Why We Sing With the Lights On

singing at church

I’m a pastor at a church plant primarily comprised of Millennials in an up-and-coming city. Our church is a prime candidate for loud, attractive music sung in a dimly lit room with an impressive worship team. Yet the music sung in our service isn’t loud, not necessarily attractive, and though it is extremely impressive to us, it wouldn’t be so to many outside our congregation. Furthermore, when singing at church, we are in a completely lit room; no lasers, no candles, no dimmed lights or anything of the sort.

Strategies for Singing at Church

While this might sound strange to some who find themselves in the same age bracket as our congregants, we do it on purpose—out of conviction. So then, why do we sing with the lights on and why would I consider this important enough to be the topic of this article? Here are a few reasons:

1. Fellow members are evidence of grace   

Part of the wonder that comes when we sing in a congregational setting is the opportunity to sing alongside the trophies of God’s grace—His church. When singing at church, you get to lift up your voice with once dead sinners who’ve been made alive in Christ and the words should have a fresh meaning. The brothers and sisters who are next to you singing on Sunday morning, like you, are miracles of God’s saving grace. It would be a shame if you couldn’t witness them praise the author and sustainer of their faith for the sake of mood lighting.

There is something utterly soul-stirring about watching a struggling member, with whom you’ve walked through self-hate and guilt, sing these words with passion:

“When Satan tempts me to despair

and tells me of the guilt within,

upward I look to see him there,

who made an end of all my sin.”

To watch that new believer who was baptized only a few months ago sing of the joy they’ve found in Jesus serves as an encouragement to you, and it could be a catalyst for your church’s continued evangelism. Whatever gain there might be in lowering the lights during worship, it’s hard to imagine the advantages of a dim room could outweigh the wonder found when you observe blood-bought saints around you praise their King.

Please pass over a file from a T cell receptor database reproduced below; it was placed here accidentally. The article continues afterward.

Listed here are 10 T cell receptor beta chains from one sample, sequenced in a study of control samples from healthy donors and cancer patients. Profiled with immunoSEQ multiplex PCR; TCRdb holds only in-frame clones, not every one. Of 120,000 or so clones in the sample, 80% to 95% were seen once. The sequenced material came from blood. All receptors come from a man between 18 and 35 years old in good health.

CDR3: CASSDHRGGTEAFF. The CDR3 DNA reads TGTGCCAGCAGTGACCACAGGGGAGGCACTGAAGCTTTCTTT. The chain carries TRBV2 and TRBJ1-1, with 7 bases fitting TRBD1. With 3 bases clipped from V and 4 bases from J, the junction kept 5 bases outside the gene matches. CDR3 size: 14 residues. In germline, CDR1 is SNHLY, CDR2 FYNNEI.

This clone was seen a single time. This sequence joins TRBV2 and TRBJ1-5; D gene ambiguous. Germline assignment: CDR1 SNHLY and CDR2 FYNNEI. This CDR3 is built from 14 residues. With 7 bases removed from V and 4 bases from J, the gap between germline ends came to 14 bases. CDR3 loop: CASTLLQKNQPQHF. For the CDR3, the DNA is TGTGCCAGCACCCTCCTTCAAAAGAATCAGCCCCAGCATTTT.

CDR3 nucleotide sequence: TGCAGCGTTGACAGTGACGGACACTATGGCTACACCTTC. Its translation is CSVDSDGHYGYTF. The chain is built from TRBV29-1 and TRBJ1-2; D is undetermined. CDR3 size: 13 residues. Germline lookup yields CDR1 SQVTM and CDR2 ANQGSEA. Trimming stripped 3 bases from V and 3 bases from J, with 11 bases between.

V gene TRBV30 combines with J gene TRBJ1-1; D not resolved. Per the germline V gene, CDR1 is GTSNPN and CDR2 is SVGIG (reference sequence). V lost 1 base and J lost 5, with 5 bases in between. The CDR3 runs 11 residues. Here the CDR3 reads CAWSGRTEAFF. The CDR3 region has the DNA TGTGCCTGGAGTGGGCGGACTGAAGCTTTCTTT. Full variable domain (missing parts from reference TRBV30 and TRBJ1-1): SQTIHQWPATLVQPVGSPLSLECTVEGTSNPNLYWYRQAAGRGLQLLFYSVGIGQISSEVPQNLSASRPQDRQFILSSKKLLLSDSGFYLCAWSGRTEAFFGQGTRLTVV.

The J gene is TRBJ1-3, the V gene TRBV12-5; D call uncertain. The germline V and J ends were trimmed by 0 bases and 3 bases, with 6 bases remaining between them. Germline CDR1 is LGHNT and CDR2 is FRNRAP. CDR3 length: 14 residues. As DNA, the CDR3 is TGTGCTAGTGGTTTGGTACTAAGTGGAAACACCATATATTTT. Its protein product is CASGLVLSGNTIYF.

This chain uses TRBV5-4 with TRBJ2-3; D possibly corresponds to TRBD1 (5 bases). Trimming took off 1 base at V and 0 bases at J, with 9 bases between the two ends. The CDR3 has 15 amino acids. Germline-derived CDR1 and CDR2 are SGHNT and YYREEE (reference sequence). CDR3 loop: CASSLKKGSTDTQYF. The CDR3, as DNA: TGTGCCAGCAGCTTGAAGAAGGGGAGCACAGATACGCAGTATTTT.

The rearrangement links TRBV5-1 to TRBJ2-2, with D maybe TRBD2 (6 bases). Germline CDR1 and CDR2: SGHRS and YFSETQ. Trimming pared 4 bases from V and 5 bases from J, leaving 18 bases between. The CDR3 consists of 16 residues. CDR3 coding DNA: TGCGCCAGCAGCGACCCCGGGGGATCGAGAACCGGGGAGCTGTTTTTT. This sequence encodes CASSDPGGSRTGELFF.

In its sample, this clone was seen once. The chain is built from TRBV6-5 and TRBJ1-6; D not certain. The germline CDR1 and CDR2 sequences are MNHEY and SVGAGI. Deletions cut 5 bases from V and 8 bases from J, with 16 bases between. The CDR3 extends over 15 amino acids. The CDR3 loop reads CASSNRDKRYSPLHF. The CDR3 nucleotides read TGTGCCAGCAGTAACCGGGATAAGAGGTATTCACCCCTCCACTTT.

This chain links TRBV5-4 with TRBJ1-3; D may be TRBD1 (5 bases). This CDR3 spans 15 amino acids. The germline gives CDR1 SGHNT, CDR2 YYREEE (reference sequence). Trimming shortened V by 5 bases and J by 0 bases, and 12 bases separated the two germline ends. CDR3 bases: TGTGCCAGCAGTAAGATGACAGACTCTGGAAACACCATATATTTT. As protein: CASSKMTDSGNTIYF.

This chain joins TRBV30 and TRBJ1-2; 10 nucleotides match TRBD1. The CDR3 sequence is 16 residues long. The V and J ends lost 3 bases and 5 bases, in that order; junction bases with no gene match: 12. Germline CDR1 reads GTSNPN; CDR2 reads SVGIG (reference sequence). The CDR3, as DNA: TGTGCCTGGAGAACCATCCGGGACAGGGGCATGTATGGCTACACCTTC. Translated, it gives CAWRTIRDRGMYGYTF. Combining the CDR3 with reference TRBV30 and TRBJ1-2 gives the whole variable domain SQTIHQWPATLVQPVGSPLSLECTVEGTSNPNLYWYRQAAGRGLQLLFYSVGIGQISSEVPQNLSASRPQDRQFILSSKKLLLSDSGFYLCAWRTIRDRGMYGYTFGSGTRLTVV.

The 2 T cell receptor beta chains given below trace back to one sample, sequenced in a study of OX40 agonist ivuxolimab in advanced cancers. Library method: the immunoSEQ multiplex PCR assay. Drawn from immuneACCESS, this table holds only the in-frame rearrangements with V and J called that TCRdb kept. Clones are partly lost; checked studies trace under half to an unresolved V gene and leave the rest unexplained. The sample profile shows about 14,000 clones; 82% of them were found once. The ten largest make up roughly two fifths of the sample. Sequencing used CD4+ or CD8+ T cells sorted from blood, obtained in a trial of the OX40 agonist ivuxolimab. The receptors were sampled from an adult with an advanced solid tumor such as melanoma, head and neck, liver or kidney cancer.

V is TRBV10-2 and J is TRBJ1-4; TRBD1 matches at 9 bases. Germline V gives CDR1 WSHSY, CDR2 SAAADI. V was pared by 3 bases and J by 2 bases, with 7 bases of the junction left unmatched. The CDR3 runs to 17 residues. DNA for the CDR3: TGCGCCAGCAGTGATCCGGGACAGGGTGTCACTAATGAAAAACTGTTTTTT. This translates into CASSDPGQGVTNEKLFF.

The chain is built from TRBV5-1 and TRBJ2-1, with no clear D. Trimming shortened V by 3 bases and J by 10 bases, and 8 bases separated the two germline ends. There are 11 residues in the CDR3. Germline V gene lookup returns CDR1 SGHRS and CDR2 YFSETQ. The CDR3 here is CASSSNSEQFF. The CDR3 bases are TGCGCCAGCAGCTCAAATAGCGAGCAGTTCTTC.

2. Christianity and the corporate reality

By the grace of God, I’ve witnessed the mindset of individualistic faith take a major hit in the past few years. Singing in a fully lit room can act as another dagger to our hearts prone to self-centered faith. One of the arguments for a dimly lit room during service is to eliminate distractions so that the attendee can focus on what they sing to Jesus. Yet I fear that in our attempt to eliminate distractions we’ve also eliminated the corporate reality of worship.

Christianity is a corporate faith where we all march together toward the Promised Land. It is in this corporate identity that we are given the charge to “see to it that no one fails to obtain the grace of God” (Hebrews 12:15). Those fellow members that you might be tempted to count as distractions are the very ones who will make sure that you don’t die on the banks of the Promised Land.

It’s not lost on me that singing in a room with the lights on won’t win back the beauty of the corporate reality of the Christian faith, yet it’s a step, and it acts as an incredible lesson for the body of Christ.

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Ronni Kurtz is the Pastor of Teaching and Equipping at Emmaus Church, a church in the metro of Kansas City, Missouri. He is also a student in the PhD program at Midwestern Baptist Theological Seminary. He is happily married to Kristen Kurtz. You can follow him on Twitter @RonniKurtz